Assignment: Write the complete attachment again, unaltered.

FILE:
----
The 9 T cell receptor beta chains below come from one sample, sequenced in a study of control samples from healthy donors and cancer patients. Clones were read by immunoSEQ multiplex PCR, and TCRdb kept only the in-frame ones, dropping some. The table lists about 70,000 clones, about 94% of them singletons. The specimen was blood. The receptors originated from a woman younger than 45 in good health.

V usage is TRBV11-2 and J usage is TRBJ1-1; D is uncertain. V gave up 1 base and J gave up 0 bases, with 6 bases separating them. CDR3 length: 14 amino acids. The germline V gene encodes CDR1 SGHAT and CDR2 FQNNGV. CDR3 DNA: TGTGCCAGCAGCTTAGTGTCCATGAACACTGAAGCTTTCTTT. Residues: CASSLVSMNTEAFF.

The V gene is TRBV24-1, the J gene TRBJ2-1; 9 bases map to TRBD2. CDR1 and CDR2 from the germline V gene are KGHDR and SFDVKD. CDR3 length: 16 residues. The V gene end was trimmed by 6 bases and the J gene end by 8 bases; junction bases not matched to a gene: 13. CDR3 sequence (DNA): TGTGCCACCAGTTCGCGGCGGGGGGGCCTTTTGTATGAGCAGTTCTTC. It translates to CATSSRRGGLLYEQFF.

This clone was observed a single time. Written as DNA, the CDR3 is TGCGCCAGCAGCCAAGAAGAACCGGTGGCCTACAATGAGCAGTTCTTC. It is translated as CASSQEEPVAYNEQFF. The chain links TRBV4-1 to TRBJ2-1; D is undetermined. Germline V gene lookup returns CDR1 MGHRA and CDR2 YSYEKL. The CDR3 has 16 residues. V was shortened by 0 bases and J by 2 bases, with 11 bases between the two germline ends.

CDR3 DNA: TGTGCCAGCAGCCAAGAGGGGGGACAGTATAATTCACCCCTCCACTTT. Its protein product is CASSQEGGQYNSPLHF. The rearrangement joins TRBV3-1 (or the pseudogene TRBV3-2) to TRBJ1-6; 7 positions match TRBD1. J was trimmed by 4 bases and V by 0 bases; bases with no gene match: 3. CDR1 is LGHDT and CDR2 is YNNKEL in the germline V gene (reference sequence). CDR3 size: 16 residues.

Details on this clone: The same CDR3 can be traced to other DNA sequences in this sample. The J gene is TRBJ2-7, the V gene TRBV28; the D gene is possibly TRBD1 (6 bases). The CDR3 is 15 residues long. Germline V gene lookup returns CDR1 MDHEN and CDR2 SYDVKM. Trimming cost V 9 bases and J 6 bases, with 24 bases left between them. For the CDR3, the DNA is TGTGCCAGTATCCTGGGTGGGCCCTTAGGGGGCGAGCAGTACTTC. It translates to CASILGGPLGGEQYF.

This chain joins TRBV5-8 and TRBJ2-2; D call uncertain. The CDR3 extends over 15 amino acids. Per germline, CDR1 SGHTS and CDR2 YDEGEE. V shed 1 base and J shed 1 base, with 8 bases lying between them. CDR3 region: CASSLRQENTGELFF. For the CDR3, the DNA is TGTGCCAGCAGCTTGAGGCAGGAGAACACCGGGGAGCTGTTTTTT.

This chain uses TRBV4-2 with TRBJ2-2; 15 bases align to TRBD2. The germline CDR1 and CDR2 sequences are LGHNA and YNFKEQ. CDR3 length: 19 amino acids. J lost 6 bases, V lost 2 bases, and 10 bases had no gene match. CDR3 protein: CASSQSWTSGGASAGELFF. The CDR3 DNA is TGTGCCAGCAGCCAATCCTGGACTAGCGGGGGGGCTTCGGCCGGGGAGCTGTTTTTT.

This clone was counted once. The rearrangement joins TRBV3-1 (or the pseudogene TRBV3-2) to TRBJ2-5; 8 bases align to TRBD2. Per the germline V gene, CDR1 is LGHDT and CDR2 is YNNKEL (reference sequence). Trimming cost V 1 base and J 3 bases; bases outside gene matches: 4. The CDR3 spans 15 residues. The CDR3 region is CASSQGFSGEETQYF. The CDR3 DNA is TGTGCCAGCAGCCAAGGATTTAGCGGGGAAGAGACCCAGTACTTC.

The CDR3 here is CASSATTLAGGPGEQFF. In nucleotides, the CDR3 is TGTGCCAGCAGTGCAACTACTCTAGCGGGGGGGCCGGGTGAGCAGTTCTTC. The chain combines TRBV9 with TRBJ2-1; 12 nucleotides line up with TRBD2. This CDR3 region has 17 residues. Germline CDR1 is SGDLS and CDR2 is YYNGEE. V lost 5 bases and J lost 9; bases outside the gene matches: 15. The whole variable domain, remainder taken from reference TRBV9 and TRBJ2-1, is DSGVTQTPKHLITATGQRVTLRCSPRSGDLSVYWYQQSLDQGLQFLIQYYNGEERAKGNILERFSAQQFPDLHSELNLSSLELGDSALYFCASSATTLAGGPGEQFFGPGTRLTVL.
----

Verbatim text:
The 9 T cell receptor beta chains below come from one sample, sequenced in a study of control samples from healthy donors and cancer patients. Clones were read by immunoSEQ multiplex PCR, and TCRdb kept only the in-frame ones, dropping some. The table lists about 70,000 clones, about 94% of them singletons. The specimen was blood. The receptors originated from a woman younger than 45 in good health.

V usage is TRBV11-2 and J usage is TRBJ1-1; D is uncertain. V gave up 1 base and J gave up 0 bases, with 6 bases separating them. CDR3 length: 14 amino acids. The germline V gene encodes CDR1 SGHAT and CDR2 FQNNGV. CDR3 DNA: TGTGCCAGCAGCTTAGTGTCCATGAACACTGAAGCTTTCTTT. Residues: CASSLVSMNTEAFF.

The V gene is TRBV24-1, the J gene TRBJ2-1; 9 bases map to TRBD2. CDR1 and CDR2 from the germline V gene are KGHDR and SFDVKD. CDR3 length: 16 residues. The V gene end was trimmed by 6 bases and the J gene end by 8 bases; junction bases not matched to a gene: 13. CDR3 sequence (DNA): TGTGCCACCAGTTCGCGGCGGGGGGGCCTTTTGTATGAGCAGTTCTTC. It translates to CATSSRRGGLLYEQFF.

This clone was observed a single time. Written as DNA, the CDR3 is TGCGCCAGCAGCCAAGAAGAACCGGTGGCCTACAATGAGCAGTTCTTC. It is translated as CASSQEEPVAYNEQFF. The chain links TRBV4-1 to TRBJ2-1; D is undetermined. Germline V gene lookup returns CDR1 MGHRA and CDR2 YSYEKL. The CDR3 has 16 residues. V was shortened by 0 bases and J by 2 bases, with 11 bases between the two germline ends.

CDR3 DNA: TGTGCCAGCAGCCAAGAGGGGGGACAGTATAATTCACCCCTCCACTTT. Its protein product is CASSQEGGQYNSPLHF. The rearrangement joins TRBV3-1 (or the pseudogene TRBV3-2) to TRBJ1-6; 7 positions match TRBD1. J was trimmed by 4 bases and V by 0 bases; bases with no gene match: 3. CDR1 is LGHDT and CDR2 is YNNKEL in the germline V gene (reference sequence). CDR3 size: 16 residues.

Details on this clone: The same CDR3 can be traced to other DNA sequences in this sample. The J gene is TRBJ2-7, the V gene TRBV28; the D gene is possibly TRBD1 (6 bases). The CDR3 is 15 residues long. Germline V gene lookup returns CDR1 MDHEN and CDR2 SYDVKM. Trimming cost V 9 bases and J 6 bases, with 24 bases left between them. For the CDR3, the DNA is TGTGCCAGTATCCTGGGTGGGCCCTTAGGGGGCGAGCAGTACTTC. It translates to CASILGGPLGGEQYF.

This chain joins TRBV5-8 and TRBJ2-2; D call uncertain. The CDR3 extends over 15 amino acids. Per germline, CDR1 SGHTS and CDR2 YDEGEE. V shed 1 base and J shed 1 base, with 8 bases lying between them. CDR3 region: CASSLRQENTGELFF. For the CDR3, the DNA is TGTGCCAGCAGCTTGAGGCAGGAGAACACCGGGGAGCTGTTTTTT.

This chain uses TRBV4-2 with TRBJ2-2; 15 bases align to TRBD2. The germline CDR1 and CDR2 sequences are LGHNA and YNFKEQ. CDR3 length: 19 amino acids. J lost 6 bases, V lost 2 bases, and 10 bases had no gene match. CDR3 protein: CASSQSWTSGGASAGELFF. The CDR3 DNA is TGTGCCAGCAGCCAATCCTGGACTAGCGGGGGGGCTTCGGCCGGGGAGCTGTTTTTT.

This clone was counted once. The rearrangement joins TRBV3-1 (or the pseudogene TRBV3-2) to TRBJ2-5; 8 bases align to TRBD2. Per the germline V gene, CDR1 is LGHDT and CDR2 is YNNKEL (reference sequence). Trimming cost V 1 base and J 3 bases; bases outside gene matches: 4. The CDR3 spans 15 residues. The CDR3 region is CASSQGFSGEETQYF. The CDR3 DNA is TGTGCCAGCAGCCAAGGATTTAGCGGGGAAGAGACCCAGTACTTC.

The CDR3 here is CASSATTLAGGPGEQFF. In nucleotides, the CDR3 is TGTGCCAGCAGTGCAACTACTCTAGCGGGGGGGCCGGGTGAGCAGTTCTTC. The chain combines TRBV9 with TRBJ2-1; 12 nucleotides line up with TRBD2. This CDR3 region has 17 residues. Germline CDR1 is SGDLS and CDR2 is YYNGEE. V lost 5 bases and J lost 9; bases outside the gene matches: 15. The whole variable domain, remainder taken from reference TRBV9 and TRBJ2-1, is DSGVTQTPKHLITATGQRVTLRCSPRSGDLSVYWYQQSLDQGLQFLIQYYNGEERAKGNILERFSAQQFPDLHSELNLSSLELGDSALYFCASSATTLAGGPGEQFFGPGTRLTVL.